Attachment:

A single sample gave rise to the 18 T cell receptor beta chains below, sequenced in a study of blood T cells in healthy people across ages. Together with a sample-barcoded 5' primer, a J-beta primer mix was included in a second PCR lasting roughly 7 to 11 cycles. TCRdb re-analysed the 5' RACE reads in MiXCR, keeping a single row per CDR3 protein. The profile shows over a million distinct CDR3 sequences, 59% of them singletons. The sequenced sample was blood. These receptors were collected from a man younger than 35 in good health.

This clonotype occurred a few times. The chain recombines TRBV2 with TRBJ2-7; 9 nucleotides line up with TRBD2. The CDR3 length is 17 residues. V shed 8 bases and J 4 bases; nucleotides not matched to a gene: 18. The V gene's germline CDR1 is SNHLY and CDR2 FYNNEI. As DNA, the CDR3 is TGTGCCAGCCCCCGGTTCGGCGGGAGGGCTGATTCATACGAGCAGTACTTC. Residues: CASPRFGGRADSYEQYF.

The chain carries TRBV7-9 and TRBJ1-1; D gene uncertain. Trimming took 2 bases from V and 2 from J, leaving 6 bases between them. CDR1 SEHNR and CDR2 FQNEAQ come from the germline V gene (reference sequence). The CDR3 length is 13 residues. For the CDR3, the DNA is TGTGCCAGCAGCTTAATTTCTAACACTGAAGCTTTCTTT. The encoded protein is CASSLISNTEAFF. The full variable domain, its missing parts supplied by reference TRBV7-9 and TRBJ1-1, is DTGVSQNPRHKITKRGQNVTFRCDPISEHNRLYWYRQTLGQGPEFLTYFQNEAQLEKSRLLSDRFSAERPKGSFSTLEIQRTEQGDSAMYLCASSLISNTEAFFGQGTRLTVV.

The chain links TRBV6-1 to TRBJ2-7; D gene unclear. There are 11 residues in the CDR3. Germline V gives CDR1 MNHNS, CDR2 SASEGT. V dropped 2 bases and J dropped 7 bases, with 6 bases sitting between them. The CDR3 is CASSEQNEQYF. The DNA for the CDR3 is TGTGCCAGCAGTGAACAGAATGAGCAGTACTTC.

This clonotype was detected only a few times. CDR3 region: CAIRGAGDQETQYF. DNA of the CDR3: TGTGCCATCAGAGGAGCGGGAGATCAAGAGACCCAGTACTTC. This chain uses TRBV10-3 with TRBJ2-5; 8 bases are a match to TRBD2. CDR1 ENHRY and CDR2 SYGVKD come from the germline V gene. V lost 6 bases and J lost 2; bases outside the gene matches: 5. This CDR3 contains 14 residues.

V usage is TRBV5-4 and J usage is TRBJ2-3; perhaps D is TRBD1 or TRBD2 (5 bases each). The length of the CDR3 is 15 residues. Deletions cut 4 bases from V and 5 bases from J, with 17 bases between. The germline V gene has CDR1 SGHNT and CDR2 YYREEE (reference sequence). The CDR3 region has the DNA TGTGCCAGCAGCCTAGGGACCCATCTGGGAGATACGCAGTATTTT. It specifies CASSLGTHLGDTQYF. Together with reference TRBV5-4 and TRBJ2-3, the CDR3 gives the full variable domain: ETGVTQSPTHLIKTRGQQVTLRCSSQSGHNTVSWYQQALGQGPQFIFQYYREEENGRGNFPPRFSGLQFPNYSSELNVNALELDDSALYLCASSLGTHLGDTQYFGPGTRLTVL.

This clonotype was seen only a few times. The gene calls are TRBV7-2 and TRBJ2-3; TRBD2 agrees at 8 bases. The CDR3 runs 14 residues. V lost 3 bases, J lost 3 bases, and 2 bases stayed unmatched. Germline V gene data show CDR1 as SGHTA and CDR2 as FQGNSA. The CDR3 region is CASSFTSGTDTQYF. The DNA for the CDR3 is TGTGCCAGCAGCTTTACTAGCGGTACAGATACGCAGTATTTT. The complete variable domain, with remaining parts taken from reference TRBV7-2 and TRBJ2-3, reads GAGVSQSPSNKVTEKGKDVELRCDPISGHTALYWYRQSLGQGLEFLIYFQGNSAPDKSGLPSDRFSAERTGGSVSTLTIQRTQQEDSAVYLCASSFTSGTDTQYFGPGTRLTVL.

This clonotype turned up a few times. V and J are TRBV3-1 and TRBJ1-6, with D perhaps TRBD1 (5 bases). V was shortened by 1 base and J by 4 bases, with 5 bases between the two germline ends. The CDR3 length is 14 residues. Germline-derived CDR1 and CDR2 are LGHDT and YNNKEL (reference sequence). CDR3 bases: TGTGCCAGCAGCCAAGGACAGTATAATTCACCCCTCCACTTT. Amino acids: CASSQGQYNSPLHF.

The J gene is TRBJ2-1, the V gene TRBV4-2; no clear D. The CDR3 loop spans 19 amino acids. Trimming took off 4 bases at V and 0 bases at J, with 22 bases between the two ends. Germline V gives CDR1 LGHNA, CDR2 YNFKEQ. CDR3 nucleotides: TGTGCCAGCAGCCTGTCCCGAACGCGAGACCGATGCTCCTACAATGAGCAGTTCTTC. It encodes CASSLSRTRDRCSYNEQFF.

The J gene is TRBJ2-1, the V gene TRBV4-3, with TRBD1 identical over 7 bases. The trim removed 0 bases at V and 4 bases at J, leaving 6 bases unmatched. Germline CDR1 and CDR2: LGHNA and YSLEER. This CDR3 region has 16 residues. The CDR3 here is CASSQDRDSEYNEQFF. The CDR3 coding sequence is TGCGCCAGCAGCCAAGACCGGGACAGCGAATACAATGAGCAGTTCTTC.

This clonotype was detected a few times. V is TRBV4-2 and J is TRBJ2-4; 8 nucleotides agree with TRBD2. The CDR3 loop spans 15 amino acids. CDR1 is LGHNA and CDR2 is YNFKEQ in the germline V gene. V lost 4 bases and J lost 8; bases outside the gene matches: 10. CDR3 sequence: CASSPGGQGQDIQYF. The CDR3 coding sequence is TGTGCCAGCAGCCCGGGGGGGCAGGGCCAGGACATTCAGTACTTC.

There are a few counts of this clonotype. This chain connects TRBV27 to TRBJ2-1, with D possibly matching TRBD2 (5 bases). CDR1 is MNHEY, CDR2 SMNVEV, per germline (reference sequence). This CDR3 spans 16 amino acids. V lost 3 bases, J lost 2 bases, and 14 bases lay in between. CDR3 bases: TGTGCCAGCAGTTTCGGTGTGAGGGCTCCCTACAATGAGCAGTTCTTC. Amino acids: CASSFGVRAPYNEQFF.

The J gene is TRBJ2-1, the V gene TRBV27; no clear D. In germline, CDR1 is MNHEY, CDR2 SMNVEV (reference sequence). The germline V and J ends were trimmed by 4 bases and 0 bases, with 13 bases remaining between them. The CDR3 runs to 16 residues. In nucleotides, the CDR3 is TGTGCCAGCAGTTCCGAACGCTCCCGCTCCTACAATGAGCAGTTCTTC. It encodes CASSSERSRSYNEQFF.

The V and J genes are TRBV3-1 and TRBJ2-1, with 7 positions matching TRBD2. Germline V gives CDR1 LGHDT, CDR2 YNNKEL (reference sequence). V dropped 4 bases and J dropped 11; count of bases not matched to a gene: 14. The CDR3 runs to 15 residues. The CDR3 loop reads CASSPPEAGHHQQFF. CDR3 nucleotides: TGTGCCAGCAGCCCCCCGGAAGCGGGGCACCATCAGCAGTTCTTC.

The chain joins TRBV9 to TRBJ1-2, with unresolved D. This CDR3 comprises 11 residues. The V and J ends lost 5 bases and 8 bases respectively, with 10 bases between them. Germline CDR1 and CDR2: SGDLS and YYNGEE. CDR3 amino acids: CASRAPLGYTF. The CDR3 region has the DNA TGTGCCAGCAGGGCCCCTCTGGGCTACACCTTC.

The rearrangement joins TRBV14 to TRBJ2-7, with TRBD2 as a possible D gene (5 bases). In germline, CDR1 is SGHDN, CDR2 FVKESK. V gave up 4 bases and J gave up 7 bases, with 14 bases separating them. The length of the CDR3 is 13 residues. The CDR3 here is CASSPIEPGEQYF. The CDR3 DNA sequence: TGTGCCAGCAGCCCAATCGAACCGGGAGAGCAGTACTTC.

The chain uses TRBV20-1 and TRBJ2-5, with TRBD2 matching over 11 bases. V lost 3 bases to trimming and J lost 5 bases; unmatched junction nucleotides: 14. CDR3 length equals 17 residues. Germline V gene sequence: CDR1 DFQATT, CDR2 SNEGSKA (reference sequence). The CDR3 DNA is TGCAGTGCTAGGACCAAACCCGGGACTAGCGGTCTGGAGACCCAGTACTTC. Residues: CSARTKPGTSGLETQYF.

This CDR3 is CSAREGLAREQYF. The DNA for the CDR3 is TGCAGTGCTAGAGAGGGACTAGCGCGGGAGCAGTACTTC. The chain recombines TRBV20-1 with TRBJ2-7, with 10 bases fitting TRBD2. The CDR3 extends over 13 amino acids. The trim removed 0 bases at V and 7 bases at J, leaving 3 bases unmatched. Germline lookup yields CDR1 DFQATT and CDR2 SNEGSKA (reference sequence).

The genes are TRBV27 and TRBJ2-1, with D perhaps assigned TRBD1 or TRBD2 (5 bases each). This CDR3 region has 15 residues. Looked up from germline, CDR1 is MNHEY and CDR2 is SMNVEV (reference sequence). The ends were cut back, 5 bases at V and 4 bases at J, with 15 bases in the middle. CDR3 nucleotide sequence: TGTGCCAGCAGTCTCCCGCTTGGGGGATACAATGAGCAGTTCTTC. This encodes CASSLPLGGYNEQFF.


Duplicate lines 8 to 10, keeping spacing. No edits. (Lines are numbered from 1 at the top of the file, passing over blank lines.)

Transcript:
This clonotype turned up a few times. V and J are TRBV3-1 and TRBJ1-6, with D perhaps TRBD1 (5 bases). V was shortened by 1 base and J by 4 bases, with 5 bases between the two germline ends. The CDR3 length is 14 residues. Germline-derived CDR1 and CDR2 are LGHDT and YNNKEL (reference sequence). CDR3 bases: TGTGCCAGCAGCCAAGGACAGTATAATTCACCCCTCCACTTT. Amino acids: CASSQGQYNSPLHF.

The J gene is TRBJ2-1, the V gene TRBV4-2; no clear D. The CDR3 loop spans 19 amino acids. Trimming took off 4 bases at V and 0 bases at J, with 22 bases between the two ends. Germline V gives CDR1 LGHNA, CDR2 YNFKEQ. CDR3 nucleotides: TGTGCCAGCAGCCTGTCCCGAACGCGAGACCGATGCTCCTACAATGAGCAGTTCTTC. It encodes CASSLSRTRDRCSYNEQFF.

The J gene is TRBJ2-1, the V gene TRBV4-3, with TRBD1 identical over 7 bases. The trim removed 0 bases at V and 4 bases at J, leaving 6 bases unmatched. Germline CDR1 and CDR2: LGHNA and YSLEER. This CDR3 region has 16 residues. The CDR3 here is CASSQDRDSEYNEQFF. The CDR3 coding sequence is TGCGCCAGCAGCCAAGACCGGGACAGCGAATACAATGAGCAGTTCTTC.